Shortly afterwards the tide of battle turned. Wright had not despaired of the day, but the arrival of Sheridan, who had come from Winchester as fast as horse could carry him, dispelled the gloom which was settling upon the army. He rode on his foaming charger along the ranks, and was received everywhere with cheers. He said his troops must sleep that night in their tents on Cedar Creek. The army became hopeful, then enthusiastic. The very vigor of the enemy's attack and pursuit had fatigued him, and there was a lull in the battle. The Union army, meantime, was disposed near Newtown, the Sixth corps in the centre, Emory on the right, Crook on the left.
About one o'clock the enemy again attacked with renewed vigor. But, after a long and desperate struggle, he was repulsed. Sheridan then charged in turn. A tremendous fire of artillery and musketry greeted our troops. Their lines were broken, and they fell back in momentary disorder. They were quickly re-formed, and the whole army again pressed forward in a splendid charge, resistless as the rising tide. Despite stout resistance, Middletown was carried and the enemy driven in retreat before our victorious legions. He left guns, clothing, haversacks, and other debris of a routed army, behind him. He did not stop till he had gained the line of the Cedar Creek, and from this he was quickly driven through Strasburg to fisher's Hill. Our twenty-four captured guns were retaken, and as many more of the enemy's fell into our hands. The cavalry vigorously pursued the enemy, and some of the infantry went to Strasburg, but the main army went into camp at nightfall on Cedar Creek, the defeat of the morning having been turned into a victory, decisive of the campaign. The rebels kept up their retreat through Woodstock to Mount Jackson, where they halted and intrenched themselves.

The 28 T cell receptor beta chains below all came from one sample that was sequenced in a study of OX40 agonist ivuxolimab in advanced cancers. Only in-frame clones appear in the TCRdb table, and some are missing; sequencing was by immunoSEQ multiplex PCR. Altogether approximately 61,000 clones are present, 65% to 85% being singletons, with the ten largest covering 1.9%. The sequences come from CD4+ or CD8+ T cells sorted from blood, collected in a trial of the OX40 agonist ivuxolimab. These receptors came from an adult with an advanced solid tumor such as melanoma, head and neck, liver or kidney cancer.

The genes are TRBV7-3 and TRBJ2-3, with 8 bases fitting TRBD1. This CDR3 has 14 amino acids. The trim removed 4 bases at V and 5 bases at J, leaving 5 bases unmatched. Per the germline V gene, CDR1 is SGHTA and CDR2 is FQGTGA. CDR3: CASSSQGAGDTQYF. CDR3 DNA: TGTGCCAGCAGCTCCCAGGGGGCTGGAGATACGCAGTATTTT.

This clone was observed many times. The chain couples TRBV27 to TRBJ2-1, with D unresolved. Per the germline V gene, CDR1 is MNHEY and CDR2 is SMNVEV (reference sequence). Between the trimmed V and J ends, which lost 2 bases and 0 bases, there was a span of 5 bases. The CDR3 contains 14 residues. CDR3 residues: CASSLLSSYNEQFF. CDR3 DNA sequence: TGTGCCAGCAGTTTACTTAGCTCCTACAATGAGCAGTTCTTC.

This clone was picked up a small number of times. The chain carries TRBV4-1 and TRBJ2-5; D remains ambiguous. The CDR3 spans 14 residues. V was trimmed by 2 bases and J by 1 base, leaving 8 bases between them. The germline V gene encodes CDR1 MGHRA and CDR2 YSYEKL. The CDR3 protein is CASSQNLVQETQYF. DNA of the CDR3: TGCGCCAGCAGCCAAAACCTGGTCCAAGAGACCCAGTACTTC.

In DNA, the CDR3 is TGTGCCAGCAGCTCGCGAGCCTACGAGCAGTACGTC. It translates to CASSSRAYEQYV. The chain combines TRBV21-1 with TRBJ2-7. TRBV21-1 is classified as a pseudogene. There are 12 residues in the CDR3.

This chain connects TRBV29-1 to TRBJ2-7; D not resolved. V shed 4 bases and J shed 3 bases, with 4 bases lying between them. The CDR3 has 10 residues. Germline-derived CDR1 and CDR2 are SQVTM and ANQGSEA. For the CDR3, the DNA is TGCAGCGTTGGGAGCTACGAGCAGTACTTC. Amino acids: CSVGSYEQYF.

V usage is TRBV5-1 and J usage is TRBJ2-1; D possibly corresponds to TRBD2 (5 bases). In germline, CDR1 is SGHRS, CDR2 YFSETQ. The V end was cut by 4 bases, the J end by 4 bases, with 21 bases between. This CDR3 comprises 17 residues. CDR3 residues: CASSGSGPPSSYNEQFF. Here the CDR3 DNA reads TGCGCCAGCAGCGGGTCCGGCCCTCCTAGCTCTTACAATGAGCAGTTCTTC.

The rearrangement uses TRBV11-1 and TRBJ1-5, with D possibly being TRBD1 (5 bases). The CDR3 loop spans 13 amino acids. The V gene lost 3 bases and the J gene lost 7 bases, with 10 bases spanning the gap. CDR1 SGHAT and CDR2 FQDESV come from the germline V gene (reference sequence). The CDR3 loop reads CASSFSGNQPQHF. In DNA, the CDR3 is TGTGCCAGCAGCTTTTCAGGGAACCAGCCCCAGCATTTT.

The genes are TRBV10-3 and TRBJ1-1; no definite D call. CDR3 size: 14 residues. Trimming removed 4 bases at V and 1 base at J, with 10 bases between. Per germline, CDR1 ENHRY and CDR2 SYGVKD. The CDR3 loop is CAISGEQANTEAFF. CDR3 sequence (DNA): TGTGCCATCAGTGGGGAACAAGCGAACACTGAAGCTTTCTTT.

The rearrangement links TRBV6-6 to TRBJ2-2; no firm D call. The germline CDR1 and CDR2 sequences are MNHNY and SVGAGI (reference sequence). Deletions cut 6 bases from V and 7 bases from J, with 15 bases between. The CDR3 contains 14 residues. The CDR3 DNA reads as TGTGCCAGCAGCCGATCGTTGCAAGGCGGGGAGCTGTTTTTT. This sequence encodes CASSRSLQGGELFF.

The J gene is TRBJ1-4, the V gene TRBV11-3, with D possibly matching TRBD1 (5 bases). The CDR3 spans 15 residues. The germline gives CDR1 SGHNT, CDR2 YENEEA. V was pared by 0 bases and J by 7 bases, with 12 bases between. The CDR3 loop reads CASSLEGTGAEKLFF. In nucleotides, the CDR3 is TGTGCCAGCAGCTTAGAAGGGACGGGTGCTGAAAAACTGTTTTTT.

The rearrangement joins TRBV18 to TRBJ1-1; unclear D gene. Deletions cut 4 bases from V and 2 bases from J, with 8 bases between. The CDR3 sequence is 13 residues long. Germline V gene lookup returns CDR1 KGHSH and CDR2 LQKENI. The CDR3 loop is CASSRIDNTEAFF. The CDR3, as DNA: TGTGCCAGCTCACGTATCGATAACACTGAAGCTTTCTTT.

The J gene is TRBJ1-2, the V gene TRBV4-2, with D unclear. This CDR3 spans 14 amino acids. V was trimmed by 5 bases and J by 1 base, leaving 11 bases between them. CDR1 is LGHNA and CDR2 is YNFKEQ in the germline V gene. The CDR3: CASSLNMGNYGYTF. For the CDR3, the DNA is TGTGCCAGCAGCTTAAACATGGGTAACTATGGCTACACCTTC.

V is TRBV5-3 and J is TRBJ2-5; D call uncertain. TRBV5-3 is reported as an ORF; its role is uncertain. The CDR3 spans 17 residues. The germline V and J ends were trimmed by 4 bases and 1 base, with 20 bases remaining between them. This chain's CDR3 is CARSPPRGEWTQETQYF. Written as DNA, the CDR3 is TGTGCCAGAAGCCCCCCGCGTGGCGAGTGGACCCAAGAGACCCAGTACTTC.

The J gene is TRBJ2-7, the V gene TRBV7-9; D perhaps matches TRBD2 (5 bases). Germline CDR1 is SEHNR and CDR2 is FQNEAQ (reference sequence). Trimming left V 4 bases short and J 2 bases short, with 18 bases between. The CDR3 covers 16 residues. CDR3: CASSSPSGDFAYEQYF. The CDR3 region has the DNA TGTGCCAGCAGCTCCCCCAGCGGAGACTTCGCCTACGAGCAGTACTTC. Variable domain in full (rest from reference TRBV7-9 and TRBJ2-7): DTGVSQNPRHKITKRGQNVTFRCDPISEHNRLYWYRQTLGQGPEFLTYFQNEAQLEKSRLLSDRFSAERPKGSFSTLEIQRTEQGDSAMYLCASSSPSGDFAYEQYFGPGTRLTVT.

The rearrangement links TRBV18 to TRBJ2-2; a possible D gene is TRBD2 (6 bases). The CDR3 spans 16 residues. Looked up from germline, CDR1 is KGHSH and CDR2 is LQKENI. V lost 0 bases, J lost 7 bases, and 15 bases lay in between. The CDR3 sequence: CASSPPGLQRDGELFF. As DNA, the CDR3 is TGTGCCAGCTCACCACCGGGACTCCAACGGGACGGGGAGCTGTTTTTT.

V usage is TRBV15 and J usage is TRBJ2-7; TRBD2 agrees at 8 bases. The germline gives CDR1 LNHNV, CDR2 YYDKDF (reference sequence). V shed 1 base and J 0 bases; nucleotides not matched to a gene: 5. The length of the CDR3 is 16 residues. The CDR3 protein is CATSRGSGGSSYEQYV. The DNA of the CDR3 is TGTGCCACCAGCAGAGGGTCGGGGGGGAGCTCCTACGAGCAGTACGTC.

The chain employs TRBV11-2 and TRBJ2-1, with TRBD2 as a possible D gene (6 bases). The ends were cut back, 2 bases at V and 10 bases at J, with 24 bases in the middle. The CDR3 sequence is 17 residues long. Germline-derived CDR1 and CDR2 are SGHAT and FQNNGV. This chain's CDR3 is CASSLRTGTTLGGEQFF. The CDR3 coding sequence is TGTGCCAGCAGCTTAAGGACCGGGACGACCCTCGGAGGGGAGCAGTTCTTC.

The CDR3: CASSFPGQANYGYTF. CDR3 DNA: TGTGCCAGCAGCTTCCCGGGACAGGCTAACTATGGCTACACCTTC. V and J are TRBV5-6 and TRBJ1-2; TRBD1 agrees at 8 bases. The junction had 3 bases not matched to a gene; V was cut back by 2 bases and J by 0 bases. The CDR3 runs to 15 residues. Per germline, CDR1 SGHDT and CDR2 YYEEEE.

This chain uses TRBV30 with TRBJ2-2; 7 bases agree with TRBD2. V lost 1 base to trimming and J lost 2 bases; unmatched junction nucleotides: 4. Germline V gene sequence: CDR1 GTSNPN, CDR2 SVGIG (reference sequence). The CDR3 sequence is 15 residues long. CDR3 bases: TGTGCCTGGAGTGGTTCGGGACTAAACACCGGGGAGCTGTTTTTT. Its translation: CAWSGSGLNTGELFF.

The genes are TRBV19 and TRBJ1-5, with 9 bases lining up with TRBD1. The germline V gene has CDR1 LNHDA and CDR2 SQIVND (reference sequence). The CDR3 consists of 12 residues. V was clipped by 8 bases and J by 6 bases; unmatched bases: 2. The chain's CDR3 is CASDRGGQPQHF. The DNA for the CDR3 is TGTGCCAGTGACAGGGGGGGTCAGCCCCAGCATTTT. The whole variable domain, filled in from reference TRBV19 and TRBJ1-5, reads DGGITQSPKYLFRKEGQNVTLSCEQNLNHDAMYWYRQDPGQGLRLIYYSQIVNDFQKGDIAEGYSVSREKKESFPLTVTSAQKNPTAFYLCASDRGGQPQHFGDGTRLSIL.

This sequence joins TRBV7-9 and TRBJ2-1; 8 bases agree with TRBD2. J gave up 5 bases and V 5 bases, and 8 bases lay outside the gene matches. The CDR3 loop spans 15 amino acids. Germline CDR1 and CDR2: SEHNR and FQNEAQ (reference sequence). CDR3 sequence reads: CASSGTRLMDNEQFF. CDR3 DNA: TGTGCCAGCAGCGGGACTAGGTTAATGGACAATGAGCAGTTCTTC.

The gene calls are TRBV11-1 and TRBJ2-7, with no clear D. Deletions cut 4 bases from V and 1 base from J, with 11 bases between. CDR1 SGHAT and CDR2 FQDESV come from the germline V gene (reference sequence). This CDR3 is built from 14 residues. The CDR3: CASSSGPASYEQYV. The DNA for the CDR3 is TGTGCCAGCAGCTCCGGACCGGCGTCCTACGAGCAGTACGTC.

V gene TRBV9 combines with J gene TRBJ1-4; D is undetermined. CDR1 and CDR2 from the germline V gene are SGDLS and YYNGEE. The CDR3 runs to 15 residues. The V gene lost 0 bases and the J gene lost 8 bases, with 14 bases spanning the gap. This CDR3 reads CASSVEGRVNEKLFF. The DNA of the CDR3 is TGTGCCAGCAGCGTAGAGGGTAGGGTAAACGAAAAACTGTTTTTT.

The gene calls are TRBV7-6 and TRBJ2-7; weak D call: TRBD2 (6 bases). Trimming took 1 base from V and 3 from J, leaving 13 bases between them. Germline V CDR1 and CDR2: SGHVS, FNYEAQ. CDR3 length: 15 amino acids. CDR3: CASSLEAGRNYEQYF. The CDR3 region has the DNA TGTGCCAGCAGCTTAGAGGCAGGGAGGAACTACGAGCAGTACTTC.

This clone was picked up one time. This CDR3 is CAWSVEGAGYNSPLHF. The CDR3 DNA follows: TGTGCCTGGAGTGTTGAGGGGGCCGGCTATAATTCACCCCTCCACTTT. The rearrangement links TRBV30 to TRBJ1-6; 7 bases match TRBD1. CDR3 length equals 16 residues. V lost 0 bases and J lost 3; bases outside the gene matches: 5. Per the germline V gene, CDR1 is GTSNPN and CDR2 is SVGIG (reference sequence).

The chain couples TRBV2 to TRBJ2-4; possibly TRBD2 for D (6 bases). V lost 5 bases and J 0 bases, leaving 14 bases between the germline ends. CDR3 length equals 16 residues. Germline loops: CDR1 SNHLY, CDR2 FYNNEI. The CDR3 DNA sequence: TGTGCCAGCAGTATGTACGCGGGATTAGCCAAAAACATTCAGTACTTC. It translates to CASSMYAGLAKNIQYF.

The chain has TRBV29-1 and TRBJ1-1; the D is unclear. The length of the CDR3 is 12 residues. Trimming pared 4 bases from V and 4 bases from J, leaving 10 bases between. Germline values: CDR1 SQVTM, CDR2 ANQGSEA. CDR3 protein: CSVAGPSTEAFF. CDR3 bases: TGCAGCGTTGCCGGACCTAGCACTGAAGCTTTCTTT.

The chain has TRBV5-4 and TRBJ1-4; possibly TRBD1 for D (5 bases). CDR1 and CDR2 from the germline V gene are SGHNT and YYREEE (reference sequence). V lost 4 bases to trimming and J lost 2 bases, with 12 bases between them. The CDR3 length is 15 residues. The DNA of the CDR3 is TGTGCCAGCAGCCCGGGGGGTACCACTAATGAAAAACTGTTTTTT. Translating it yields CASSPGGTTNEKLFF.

By this great victory immense materiel of war fell into our hands, but it is probable the losses in slain and wounded were greater on the side of the Unionists than on that of the rebels. We lost about 1,300 prisoners, whilst the rebels lost about 1,500. Our killed and wounded numbered more than 5,000. But it was one of the most inspiriting victories of the war, and most justly placed General Philip Sheridan among the great captains of the age. It was the magnetic power of his personal influence which turned a great defeat into a great victory, and made Cedar Creek forever memorable as the Marengo of the Rebellion.
In this engagement there were two regiments besides the Twenty-eighth from Iowa, the Twenty-second, Colonel Harvey Graham, and the Twenty-fourth, Lieutenant-Colonel J. Q. Wilds. These were prominent in the action and lost many officers and men hors-de-combat. Lieutenant-Colonel Wilds on this field received the wound from which he soon afterwards died. It is a melancholy fact, that not long after his death, his wife and children died of disease, so that his name can only live in the grateful recollection of his countrymen, who can never forget his long career of usefulness and gallantry. Major Ed. Wright was also wounded on this field, as were Captains A. R. Knott, E. H. Pound, A. M. Loomis, and Lieutenant C. H. Kurtz. The total loss of the Twenty-fourth was mre than ninety, officers and enlisted men. The Twenty-second fought in the same Division with the Twenty-eighth, and with its accustomed gallantry. It lost during the battle between seventy and eight officers and men, killed, wounded and missing. There were no officers slain, but Captain Alfred B. Cree, Captain George W. Clark, and Lieutenant Nicholas c. Messenger were severely wounded. Captain Lafayette F. Mullins, Captain Charles Hartley, and Lieutenant Edward J. Dudley were wounded, and Lieutenant Robert W. Davis was captured by the enemy.